Looking back on things it is amazing that we did not flip over, or that we lost no one over board. For this we are all grateful. The other tender tried to tow us but it was impossible. The swell was just too bad and they were not strong enough. Eventually they towed us back and got us close enough to the gas station, pulled us in and tied us up.
We were then all transferred to the working tender and began to plow our way slowly through the waves lurching as we went.
For those who get seasick it was a horrible experience on top of the very frightening trauma we had experienced. As we turned towards our ship we saw that the captain had put out a lifeboat hanging over the water so that it could be launched immediately if necessary. ( I learnt afterwards it was not for us. It was having maintenance.) I dread to think how long it would have taken it to reach us. The tender time under normal conditions was at least 15 minutes. However at that point our fate was in the hands of Brazilian laws. If the boat had capsized, who would have come to save us ? I am sure there would have been lives lost. Apparently the coast guard was standing by, although those I have asked did not see it, and how could it have picked up 120-130 people.
We ourselves had eaten breakfast at 7.30 am to go on our tour. We were supposed to get back on board for 2.30pm, so we figured a late lunch. The tour started late because of the medical emergency and as things unravelled we did not get back on board and have something to eat until 5.45 pm. Who were the lucky ones…you tell me. The rest of the passengers left on the dock waited for 3 hours until they were taken back on board. They were all watching the drama unfold before their eyes. Someone who was on the dock shared his photos with me. Everyone was glad to get back to the safety of the big ship.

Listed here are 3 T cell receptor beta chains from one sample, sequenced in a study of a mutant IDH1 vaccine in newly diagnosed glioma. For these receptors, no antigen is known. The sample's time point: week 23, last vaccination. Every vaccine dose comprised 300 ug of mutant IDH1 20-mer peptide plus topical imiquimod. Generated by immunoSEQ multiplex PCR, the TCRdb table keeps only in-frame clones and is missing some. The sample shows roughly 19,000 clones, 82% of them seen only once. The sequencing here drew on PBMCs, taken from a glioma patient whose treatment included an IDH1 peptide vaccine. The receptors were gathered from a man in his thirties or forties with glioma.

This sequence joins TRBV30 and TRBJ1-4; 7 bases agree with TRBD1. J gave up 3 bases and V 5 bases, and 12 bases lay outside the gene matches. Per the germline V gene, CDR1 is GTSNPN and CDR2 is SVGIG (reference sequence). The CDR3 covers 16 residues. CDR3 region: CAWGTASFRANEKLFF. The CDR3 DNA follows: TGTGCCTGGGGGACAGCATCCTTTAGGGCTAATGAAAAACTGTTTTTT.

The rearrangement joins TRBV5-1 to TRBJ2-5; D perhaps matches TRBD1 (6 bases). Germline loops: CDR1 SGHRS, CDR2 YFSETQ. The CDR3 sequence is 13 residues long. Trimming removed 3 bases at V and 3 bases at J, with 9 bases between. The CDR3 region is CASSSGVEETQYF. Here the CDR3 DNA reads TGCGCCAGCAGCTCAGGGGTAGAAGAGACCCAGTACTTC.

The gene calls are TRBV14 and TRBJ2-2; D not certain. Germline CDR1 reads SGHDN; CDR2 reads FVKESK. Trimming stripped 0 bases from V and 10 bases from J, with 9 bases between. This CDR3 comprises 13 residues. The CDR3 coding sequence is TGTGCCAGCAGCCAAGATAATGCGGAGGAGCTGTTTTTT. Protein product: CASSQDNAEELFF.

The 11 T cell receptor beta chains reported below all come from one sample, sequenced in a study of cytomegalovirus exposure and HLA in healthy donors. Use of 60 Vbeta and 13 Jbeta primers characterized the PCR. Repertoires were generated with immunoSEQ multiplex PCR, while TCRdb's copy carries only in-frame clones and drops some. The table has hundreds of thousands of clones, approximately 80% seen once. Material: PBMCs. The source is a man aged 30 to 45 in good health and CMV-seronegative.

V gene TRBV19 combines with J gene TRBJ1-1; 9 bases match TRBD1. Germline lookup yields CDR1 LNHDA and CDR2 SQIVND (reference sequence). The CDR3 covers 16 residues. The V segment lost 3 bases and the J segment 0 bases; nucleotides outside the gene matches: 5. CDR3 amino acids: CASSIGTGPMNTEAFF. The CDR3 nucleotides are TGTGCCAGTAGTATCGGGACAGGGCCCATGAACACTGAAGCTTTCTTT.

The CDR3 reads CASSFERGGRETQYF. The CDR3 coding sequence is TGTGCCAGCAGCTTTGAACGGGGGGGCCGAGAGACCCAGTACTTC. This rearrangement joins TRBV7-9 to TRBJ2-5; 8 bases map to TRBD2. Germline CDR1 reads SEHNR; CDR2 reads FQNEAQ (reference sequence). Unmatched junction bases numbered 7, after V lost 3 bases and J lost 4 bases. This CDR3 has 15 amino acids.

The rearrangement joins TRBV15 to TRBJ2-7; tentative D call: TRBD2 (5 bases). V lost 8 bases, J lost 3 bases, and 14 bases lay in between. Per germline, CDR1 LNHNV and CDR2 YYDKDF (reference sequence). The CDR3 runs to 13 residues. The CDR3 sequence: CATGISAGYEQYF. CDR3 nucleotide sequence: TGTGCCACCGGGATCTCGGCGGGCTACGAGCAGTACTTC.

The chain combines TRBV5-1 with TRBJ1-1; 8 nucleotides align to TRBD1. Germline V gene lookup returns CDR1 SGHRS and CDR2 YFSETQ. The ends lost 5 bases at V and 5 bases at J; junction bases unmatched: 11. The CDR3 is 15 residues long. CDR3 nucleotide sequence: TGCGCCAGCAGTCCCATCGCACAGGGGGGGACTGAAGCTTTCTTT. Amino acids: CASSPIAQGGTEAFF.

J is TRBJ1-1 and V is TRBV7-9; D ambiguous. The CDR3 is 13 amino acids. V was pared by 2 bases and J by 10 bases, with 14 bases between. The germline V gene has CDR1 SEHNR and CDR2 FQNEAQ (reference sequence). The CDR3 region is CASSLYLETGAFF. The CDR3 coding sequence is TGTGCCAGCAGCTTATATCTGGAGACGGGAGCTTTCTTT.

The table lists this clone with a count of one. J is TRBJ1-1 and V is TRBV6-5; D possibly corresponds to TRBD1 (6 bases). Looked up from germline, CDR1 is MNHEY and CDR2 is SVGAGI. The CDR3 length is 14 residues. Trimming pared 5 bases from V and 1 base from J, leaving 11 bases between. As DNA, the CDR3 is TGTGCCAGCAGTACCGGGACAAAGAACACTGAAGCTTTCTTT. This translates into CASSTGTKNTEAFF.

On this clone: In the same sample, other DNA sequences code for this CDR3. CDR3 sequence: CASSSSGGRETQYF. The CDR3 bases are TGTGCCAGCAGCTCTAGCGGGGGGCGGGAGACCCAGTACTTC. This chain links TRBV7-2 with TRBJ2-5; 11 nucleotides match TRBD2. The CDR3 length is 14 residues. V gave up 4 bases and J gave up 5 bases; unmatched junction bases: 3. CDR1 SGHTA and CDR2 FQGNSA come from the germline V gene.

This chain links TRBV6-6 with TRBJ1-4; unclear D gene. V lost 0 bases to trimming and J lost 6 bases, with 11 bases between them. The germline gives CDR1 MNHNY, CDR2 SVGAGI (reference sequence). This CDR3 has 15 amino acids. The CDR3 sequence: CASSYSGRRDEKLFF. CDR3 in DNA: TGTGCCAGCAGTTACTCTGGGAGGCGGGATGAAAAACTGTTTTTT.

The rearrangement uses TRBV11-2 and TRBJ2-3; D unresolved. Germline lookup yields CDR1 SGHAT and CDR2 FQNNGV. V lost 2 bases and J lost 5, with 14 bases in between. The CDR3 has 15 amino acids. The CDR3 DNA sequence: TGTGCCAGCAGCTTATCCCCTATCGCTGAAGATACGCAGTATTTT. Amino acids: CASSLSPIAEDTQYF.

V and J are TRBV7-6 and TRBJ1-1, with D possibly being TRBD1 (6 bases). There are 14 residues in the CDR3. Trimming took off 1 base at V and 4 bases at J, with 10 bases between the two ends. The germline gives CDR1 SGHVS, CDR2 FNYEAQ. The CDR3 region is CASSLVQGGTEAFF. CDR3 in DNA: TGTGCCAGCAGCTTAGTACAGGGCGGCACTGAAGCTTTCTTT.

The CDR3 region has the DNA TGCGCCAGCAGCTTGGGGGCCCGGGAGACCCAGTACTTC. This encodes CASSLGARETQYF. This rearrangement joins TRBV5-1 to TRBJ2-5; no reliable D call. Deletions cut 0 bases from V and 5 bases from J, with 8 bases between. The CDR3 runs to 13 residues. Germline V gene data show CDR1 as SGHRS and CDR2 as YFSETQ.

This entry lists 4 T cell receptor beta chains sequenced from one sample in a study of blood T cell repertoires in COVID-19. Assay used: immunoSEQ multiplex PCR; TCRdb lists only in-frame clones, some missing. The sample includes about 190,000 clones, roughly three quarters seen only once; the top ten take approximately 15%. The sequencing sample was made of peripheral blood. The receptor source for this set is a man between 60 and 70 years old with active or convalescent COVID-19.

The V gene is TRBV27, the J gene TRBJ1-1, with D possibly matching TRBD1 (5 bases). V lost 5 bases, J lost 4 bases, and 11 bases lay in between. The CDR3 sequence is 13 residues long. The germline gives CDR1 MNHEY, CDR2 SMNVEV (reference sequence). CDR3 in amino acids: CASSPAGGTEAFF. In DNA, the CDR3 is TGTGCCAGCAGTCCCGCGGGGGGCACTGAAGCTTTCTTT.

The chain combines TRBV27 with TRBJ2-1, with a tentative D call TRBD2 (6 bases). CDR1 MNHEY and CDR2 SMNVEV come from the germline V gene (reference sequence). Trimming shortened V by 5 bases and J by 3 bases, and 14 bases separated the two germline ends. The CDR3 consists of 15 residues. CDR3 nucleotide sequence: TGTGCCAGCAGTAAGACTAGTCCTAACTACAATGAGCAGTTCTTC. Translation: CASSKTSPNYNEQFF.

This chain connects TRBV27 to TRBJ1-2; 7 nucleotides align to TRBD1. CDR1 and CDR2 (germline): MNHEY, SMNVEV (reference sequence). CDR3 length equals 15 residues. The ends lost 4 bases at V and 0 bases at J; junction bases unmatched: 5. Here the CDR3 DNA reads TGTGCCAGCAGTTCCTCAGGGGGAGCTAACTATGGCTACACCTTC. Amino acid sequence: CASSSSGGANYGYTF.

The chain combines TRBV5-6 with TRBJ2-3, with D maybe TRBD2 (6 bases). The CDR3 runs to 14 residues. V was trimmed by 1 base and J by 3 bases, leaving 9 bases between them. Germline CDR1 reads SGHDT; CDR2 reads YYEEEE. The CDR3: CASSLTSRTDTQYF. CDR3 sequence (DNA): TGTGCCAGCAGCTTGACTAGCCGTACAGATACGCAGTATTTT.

I am wondering what could be learnt from all of this so that it does not repeat it self. If Brazil will not allow cruise ships to use their own tenders, then perhaps they should boycott ports that need to use tenders to get in. With no permanent seating these tender boats were nowhere near safe to transport people, besides the life jackets being ancient and pretty much useless. When we got back on board there were a lineup of officers to welcome us back. That hardly cut it for me, and to this point as I write two days later we have not been contacted by the captain, or Holland America with an explanation of what really happened, or given an apology or compensation for our suffering; except for the Hotel Manager, second in command who spoke to some people individually who happened to come across him. He did tell a small group of us that everything had been checked out safety wise before we went ashore. If the engine had not stopped then everything would have been OK, (maybe, I think to myself) but it boils down to the fact that there is safety and then there is safety.
Holland America held a one hour cocktail party for the whole boat one afternoon to compensate for the tender problems.
The next day I inquired if the whole business was considered dealt with after the party. Apparently my husband and I slipped through the cracks in regards to compensation. This has now been rectified. There were three levels of compensation.
1 Cocktail Party
2 People who had to wait on the dock for three hours were given $50 credit each
3 Those who were on the floundering tender were given $100 shipboard credit each.
Except for traumatic memories, I guess you can say…Case Closed.